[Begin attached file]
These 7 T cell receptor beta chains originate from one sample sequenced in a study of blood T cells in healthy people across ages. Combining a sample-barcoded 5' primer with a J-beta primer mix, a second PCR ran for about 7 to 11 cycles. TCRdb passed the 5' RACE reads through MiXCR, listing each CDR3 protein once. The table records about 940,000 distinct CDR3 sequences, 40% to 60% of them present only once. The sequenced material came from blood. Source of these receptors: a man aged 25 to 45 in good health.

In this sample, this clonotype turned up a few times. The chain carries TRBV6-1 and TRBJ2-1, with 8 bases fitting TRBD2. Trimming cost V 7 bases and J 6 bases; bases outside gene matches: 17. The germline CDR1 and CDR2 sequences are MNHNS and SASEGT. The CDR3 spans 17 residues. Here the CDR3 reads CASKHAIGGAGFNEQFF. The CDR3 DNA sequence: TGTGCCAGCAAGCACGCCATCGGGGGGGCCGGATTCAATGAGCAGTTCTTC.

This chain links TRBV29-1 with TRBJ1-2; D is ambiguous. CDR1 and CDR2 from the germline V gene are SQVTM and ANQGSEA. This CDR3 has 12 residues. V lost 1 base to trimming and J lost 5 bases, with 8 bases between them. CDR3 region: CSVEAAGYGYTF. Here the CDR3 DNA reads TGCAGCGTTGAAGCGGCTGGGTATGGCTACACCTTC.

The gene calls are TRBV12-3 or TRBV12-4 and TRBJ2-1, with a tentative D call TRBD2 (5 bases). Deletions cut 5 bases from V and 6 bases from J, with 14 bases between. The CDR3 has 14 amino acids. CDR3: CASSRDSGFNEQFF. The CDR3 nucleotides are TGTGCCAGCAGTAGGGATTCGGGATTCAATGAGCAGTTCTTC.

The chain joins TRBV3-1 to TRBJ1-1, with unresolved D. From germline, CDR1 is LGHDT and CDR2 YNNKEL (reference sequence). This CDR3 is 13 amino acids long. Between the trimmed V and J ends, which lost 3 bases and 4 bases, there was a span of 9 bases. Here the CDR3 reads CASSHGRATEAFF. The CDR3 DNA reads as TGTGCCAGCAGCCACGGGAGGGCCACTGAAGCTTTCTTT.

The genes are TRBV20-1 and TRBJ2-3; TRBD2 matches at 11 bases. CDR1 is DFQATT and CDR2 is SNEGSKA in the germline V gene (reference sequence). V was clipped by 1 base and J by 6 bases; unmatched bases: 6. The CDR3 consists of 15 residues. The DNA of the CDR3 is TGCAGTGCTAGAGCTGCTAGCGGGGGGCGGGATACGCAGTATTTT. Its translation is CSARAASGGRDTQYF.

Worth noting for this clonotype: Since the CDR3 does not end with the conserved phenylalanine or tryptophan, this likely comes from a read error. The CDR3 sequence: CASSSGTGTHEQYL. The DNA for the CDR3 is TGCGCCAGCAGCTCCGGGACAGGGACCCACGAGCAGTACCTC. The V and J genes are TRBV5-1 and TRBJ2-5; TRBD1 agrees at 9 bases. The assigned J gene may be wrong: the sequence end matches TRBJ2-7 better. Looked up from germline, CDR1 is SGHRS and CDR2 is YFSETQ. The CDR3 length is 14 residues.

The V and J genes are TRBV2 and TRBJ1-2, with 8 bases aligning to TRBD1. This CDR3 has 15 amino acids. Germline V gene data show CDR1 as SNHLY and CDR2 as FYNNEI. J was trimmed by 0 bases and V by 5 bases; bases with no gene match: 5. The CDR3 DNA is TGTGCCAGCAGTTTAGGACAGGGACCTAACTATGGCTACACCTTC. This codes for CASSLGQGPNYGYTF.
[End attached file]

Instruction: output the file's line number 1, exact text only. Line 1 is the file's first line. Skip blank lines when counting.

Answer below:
These 7 T cell receptor beta chains originate from one sample sequenced in a study of blood T cells in healthy people across ages. Combining a sample-barcoded 5' primer with a J-beta primer mix, a second PCR ran for about 7 to 11 cycles. TCRdb passed the 5' RACE reads through MiXCR, listing each CDR3 protein once. The table records about 940,000 distinct CDR3 sequences, 40% to 60% of them present only once. The sequenced material came from blood. Source of these receptors: a man aged 25 to 45 in good health.